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According to Ned Holstein of the National Parents Organization shared parenting should be implemented as a rebuttable presumption in a manner that creates incentives for parents to cooperate in raising a child.

He believes that, “Mental health professionals can play a very positive and satisfying role in this transition. They should already be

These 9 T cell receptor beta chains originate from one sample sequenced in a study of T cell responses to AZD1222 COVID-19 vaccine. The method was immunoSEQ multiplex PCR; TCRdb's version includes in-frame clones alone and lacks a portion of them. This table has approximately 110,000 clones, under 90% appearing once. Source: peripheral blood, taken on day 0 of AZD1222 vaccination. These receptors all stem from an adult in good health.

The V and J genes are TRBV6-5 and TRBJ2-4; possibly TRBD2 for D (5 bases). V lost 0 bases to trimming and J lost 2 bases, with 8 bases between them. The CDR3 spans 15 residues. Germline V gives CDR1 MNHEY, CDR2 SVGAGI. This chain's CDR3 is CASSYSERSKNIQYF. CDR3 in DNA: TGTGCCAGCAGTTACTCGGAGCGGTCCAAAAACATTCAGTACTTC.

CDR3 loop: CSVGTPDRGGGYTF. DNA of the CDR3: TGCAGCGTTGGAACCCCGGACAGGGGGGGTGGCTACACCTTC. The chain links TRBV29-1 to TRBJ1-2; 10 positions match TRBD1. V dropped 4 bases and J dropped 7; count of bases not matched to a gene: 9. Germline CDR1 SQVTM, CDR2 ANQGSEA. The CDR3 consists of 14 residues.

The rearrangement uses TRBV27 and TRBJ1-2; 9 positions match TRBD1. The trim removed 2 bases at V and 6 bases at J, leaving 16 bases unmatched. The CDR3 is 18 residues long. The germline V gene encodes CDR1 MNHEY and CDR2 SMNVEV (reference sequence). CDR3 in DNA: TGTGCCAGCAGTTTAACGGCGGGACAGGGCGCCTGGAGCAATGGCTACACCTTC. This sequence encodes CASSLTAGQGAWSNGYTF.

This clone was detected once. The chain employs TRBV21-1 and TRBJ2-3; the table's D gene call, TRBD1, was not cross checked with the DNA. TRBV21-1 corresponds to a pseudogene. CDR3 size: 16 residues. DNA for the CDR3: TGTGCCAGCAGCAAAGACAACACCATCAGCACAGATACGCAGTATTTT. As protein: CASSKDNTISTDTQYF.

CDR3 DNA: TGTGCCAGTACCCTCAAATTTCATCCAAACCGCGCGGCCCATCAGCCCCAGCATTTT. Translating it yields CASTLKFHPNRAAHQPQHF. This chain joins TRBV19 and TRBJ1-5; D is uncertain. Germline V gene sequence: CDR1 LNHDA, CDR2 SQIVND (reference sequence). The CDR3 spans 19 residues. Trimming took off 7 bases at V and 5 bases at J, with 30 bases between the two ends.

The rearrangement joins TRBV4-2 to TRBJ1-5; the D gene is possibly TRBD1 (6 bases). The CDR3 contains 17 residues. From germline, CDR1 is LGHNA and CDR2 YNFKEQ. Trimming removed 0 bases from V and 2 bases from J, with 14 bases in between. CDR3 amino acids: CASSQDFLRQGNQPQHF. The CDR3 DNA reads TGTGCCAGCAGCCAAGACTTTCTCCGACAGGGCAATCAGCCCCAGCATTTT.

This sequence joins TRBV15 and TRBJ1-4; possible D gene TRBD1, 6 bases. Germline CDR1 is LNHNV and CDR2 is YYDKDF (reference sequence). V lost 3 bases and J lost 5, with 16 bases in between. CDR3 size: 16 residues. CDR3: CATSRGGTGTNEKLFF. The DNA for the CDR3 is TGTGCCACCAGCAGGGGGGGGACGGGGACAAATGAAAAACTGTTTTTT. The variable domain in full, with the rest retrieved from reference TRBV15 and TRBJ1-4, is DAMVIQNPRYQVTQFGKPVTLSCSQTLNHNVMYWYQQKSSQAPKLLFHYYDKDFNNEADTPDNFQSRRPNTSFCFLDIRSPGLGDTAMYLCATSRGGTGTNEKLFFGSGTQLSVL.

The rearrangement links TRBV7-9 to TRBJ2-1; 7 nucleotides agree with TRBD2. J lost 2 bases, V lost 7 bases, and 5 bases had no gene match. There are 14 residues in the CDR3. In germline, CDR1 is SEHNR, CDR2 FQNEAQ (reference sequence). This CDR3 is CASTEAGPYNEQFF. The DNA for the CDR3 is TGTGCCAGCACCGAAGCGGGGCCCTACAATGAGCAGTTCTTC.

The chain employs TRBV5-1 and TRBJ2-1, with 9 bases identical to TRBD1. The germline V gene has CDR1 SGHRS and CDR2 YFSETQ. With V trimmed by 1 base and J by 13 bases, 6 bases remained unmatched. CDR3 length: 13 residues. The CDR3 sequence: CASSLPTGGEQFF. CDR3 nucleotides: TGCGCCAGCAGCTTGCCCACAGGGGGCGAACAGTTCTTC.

counseling their patients in troubled relationships that their children will more likely do better with shared parenting, as hard as that may be for the parent to accept given the anger and hurt during separation and divorce. Professional efforts currently devoted to identifying a sole custodial parent on the basis of small differences in parental abilities may instead be used to help parents navigate cooperative parenting or parallel parenting. It will be far more satisfying to help families make the adjustments that result in more harmonious post-nuclear-family relationships, and to see happy children as a result, than to assist the court in picking winners and losers. Any shared parenting legislation should provide for the financing of post-court family counseling services, which in one way or another can replace the funds currently used for custody evaluations.”

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